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2016 IPO Prospects: Warby Parker Should Look Before Leaping

Posted on Friday, Feb 26th 2016

Amazon has conquered the e-commerce space, leaving little scope for smaller players to grow. It has been observed that only niche e-commerce players have somewhat managed to survive its onslaught. Online eyewear retailer Warby Parker is one such player. In fact, its storefront strategy to build brand awareness seems to have inspired even Amazon.

Warby Parker’s Offerings

New York-based Warby Parker was founded in 2010 by Dave Gilboa, Neil Blumenthal, Jeff Raider, and Andy Hunt to sell affordable prescription eyeglasses and sunglasses. It sells designer eyeglasses online for under $100 with a ‘one for one’ offer. It also has a popular service called Home Try-On in which customers can test up to five frames at home free of charge.

It is able to offer such huge discounts because it designs the glasses in-house, thus avoiding licensing fees that can be up to 15% of the wholesale cost. It also saves costs by working directly with suppliers and shipping products directly to consumers with valid prescriptions.

Its low prices give it an advantage in an industry dominated by Luxottica Group that owns the Oakley and Ray-Ban brands as well as the LensCrafters, Pearle Vision, and Sunglass Hut retail chains. It is a vertically integrated monopoly of sorts. To build awareness of its brand, in 2013, Warby Parker started opening brick-and-mortar showrooms of up to 2,000 square feet in upscale locations like Manhattan’s SoHo district to build awareness of its brand.

The company claims that the stores soon became profitable, making an average of $3,000 per square foot annually, a figure that is higher than larger retailers like Tiffany and Best Buy.

It now has 27 stores in 22 US cities. This strategy is something that several other online retailers like Amazon, RentTheRunway, Bonobos, and BlueNile are also experimenting with. The idea is to have a minimal offline presence that could also be used to reduce the costs of shipping.

Warby Parker’s Financials

Warby Parker has sold over one million pairs and given away one million pairs since 2010. The company is not yet profitable and doesn’t disclose its revenue details. However, according to PrivCo’s internal estimates, the company brought in $35 million in revenue in 2013 and is most likely to have doubled it in 2014.

Warby Parker was started with a seed investment of $2,500 through the Venture Initiation Program of the Wharton School, University of Pennsylvania, where its founders studied. It has since then raised a total of $218 million from investors including American Express, Spark Capital, BoxGroup, Brand Foundry Ventures, First Round Capital, General Catalyst Partners, Lerer Hippeau Ventures, Menlo Ventures, Microsoft, Red Swan Ventures, SV Angel, Thrive Capital, Tiger Global Management, T. Rowe Price (New Horizon Fund), and Wellington Management.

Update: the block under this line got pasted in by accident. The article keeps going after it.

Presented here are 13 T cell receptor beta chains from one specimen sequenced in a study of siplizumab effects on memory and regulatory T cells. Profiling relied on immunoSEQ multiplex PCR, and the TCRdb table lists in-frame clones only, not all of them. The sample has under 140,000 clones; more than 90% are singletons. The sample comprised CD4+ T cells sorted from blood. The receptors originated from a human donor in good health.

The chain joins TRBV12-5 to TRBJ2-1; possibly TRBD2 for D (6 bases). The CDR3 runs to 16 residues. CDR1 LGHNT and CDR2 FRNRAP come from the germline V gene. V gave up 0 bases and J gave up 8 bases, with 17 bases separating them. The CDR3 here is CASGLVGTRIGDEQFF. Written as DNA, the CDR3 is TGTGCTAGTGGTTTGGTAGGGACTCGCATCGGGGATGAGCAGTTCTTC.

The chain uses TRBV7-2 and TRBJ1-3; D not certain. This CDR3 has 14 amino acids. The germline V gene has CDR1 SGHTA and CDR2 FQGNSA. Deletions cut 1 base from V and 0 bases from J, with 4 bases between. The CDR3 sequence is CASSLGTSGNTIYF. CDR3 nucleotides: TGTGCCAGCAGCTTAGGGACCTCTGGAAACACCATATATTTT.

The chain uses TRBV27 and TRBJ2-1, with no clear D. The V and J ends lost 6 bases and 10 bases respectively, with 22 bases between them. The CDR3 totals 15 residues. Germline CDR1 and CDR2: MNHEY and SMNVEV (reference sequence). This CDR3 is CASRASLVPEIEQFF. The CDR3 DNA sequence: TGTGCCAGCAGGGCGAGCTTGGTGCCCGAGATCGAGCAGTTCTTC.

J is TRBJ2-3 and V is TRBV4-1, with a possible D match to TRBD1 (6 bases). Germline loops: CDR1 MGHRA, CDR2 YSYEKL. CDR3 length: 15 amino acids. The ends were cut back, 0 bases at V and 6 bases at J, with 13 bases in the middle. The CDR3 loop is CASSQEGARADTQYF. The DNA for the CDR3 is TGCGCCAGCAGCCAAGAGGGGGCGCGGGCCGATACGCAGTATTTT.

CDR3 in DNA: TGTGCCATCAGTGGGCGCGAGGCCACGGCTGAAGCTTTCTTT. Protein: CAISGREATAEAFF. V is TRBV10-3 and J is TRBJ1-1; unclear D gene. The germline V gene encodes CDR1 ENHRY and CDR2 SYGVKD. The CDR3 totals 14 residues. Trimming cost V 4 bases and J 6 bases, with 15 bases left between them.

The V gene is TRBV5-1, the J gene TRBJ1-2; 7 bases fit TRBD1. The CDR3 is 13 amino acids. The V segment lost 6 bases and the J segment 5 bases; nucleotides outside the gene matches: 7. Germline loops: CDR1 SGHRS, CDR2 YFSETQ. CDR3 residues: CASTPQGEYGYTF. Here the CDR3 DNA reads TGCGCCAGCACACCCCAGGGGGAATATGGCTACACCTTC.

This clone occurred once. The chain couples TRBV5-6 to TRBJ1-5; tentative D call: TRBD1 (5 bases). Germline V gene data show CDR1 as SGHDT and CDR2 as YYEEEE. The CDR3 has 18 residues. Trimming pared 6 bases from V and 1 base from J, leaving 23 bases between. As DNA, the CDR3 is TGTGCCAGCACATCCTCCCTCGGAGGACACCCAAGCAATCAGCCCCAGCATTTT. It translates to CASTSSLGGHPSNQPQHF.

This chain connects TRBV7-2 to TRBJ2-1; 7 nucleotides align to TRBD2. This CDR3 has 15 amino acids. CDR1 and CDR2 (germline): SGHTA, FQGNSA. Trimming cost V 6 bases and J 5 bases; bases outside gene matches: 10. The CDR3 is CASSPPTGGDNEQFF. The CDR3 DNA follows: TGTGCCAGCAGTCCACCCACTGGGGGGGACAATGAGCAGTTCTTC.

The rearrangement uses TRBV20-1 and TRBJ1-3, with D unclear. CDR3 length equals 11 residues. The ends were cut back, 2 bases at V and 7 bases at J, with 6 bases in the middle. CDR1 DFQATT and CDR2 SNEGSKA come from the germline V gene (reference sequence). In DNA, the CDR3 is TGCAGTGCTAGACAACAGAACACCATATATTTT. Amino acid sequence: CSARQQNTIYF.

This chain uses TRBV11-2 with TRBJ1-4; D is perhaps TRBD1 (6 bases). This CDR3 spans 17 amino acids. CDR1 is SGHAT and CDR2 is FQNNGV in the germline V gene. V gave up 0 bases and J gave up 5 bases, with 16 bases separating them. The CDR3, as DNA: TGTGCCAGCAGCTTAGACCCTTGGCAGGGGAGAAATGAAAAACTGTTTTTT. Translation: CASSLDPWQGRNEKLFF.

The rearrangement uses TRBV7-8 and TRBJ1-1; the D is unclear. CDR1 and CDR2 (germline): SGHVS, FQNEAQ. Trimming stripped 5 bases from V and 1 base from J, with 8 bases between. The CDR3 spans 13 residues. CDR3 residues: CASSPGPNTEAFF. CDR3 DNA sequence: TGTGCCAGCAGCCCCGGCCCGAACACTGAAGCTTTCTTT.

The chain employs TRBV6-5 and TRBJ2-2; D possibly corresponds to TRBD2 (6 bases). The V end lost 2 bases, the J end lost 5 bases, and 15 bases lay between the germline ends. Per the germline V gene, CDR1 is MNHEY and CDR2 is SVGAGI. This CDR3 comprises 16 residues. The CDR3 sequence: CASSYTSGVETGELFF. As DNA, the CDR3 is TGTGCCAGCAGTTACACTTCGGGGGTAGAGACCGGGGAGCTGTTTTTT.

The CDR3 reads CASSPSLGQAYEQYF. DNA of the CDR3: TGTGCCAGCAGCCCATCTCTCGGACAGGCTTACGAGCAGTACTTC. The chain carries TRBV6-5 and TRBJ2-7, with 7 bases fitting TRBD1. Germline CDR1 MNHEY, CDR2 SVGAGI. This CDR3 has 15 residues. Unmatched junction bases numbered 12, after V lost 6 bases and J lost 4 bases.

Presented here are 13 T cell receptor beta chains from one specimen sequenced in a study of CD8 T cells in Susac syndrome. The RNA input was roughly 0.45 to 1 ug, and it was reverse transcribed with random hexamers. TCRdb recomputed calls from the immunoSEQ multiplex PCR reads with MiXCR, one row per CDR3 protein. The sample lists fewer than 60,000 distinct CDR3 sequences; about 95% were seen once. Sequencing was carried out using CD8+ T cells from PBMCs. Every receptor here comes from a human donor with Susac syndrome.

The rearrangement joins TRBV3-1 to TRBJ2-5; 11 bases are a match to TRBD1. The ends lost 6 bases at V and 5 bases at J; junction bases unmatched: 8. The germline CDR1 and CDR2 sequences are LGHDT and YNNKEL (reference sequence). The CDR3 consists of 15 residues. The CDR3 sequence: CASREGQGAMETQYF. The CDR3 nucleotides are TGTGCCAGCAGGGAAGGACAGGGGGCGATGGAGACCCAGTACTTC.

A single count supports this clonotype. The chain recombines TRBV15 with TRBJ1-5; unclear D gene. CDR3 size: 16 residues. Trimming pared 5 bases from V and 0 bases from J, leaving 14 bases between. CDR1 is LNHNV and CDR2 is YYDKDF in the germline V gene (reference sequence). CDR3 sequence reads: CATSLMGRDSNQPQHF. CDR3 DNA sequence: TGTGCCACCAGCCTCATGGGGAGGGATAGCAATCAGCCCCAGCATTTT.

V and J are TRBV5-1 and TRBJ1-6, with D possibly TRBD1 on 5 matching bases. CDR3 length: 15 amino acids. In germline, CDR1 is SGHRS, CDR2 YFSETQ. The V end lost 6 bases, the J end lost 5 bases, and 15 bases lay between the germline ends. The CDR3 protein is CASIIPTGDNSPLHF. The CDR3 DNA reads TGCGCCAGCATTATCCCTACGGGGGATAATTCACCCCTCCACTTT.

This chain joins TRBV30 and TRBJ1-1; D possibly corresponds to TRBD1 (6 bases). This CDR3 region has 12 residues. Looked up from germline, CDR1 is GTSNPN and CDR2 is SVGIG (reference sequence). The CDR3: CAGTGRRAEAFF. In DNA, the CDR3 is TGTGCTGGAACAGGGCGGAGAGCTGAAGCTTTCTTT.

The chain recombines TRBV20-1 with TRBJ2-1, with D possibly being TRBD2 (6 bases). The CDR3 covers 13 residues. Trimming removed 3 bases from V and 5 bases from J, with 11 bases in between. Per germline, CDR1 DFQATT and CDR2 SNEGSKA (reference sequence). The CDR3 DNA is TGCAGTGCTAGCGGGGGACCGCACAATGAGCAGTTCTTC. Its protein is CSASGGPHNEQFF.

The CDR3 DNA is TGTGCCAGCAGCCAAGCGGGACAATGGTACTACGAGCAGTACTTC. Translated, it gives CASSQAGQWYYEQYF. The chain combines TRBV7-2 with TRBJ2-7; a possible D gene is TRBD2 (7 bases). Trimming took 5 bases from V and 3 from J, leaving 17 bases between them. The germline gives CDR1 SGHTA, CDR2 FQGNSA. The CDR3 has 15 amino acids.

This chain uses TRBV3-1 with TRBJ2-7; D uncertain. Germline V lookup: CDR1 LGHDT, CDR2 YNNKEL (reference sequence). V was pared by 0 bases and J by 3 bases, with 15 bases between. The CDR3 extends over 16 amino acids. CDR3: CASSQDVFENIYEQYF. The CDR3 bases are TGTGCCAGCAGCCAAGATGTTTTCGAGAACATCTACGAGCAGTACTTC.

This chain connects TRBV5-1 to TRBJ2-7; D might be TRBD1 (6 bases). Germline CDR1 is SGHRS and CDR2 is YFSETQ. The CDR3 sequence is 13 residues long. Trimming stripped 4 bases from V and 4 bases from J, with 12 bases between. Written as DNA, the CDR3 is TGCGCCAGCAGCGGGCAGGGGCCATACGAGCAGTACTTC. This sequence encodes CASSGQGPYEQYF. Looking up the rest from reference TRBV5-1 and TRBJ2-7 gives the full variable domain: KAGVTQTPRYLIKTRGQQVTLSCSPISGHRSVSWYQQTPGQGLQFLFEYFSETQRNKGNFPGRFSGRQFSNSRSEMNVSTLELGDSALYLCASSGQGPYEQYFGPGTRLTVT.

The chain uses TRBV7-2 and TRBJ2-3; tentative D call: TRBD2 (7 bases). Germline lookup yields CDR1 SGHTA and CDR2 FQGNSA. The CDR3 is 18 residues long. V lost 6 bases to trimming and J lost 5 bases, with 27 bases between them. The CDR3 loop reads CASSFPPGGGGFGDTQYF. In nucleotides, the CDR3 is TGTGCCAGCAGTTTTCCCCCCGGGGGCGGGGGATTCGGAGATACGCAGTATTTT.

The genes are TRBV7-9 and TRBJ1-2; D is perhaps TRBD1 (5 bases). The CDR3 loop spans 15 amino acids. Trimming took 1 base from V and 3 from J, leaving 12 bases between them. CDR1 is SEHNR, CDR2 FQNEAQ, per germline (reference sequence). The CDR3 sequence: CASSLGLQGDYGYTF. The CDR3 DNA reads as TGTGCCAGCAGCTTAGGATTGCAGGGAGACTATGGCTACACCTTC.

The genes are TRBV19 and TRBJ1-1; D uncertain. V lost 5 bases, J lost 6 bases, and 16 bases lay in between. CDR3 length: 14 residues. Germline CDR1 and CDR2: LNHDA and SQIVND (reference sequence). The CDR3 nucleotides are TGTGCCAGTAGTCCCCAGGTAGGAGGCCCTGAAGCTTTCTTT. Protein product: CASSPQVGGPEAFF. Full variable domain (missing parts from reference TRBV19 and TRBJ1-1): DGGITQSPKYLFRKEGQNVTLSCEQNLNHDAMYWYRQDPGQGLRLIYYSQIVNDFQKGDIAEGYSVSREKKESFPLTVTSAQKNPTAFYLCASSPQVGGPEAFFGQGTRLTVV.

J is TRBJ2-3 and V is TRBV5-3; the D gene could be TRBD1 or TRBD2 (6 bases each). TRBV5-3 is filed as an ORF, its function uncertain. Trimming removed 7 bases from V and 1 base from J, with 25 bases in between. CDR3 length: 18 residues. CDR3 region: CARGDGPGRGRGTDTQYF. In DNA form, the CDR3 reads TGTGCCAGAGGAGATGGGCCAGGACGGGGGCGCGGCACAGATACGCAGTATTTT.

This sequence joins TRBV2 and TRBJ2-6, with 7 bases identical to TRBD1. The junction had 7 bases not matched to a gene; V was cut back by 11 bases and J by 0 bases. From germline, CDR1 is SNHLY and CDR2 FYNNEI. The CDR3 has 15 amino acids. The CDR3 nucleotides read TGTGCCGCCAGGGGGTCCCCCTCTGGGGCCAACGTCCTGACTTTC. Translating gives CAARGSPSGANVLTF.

Its latest round of funding was held in April 2015 when it raised $100 million at a valuation of $1.2 billion. The funds were to be used to expand its physical presence and in enabling customers to conduct eye exams using just their mobile phones. It also plans to build new technology to make shopping for frames in stores and online easier.

Warby Parker is one of the few e-commerce players to be featured in CB Insights 2016 Tech IPO Pipeline. However, e-commerce is a turbulent space right now and Warby Parker should focus on its fundamentals before taking the plunge. We don’t want another Etsy-like fiasco.

This segment is a part in the series : 2016 IPO Prospects

. Airbnb Sees Skyrocketing Valuations
. Actifio Looks Ready
. AppDynamics May Sustain Unicorn Valuation
. Automattic Needs to Justify Valuation
. Avant Will Have to Wait and Watch
. BuzzFeed Feeds on Native Advertising
. Coupa Manages Expenses Expertly
. Datto Bootstrapped First, Raised Money Later
. Is Uber Ready to Ride the Stock Market?
. Overfunded Domo Looks Promising
. Houzz May Unveil The Curtains
. DocuSign Looks Ready to Sign Up
. Illumio Rides On Security Trend
. Appears Ready to List
. Okta Prepares to Reveal Public Identity
. Palantir Wants to Stay Private
. Nutanix Files for IPO
. Medallia Bootstrapped First, Raised Money Later
. Slack Prepares to Communicate with the Market
. Twilio Expected to go Public Soon
. Snapchat Needs to Up Monetization ASAP
. Zscaler Sets IPO as a Long-Term Goal
. Warby Parker Should Look Before Leaping
. MuleSoft is a Unicorn, but Detailed Financials Remain Unknown
. Apttus Bootstrapped First, Raised Money Later
. Fanatics Expanding Its Playing Field
. Pinterest Finally Sees Revenues, But are they Enough?
. Tanium Bootstrapped First, Raised Money Later
. ironSource Strengthening its Revenue Generating Capabilities
. Anaplan Getting Ready to Go Public
. SecureWorks is Ready to List
. IPO-Ready Cloudera Wants to Wait and Watch
. HelloFresh Puts its IPO Plans on Hold
. Is Stripe Lining up Next?
. Qualtrics Bootstrapped First, Raised Money Later
. Skyscanner Bootstraps First from Scotland, Raises Money Later from Sequoia
. SurveyMonkey Will Likely Wait
. The Honest Company Makes the Online to Offline Model Work
. NantHealth Testing the IPO Markets, Yet Again
. BigCommerce Prepares to List
. Bloom Energy Likely to Stay Private
. Avast Software Preparing for a Listing, Yet Again
. Gusto Expands Beyond Payroll Processing
. InMobi May Have Missed the Bus
. Glassdoor Gearing up to go Public
. Human Longevity Leverages Machine Learning and Analytics to Increase Lifespan
. Blue Apron Cooking up an IPO
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. The Trade Desk Files to List
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. Apptio Files Despite Reduced Valuation and Mounting Losses
. Snap Snaps out of Chat Business to Justify Valuation
. From Bootstrapping to IPO, BlackLine Shows the Way

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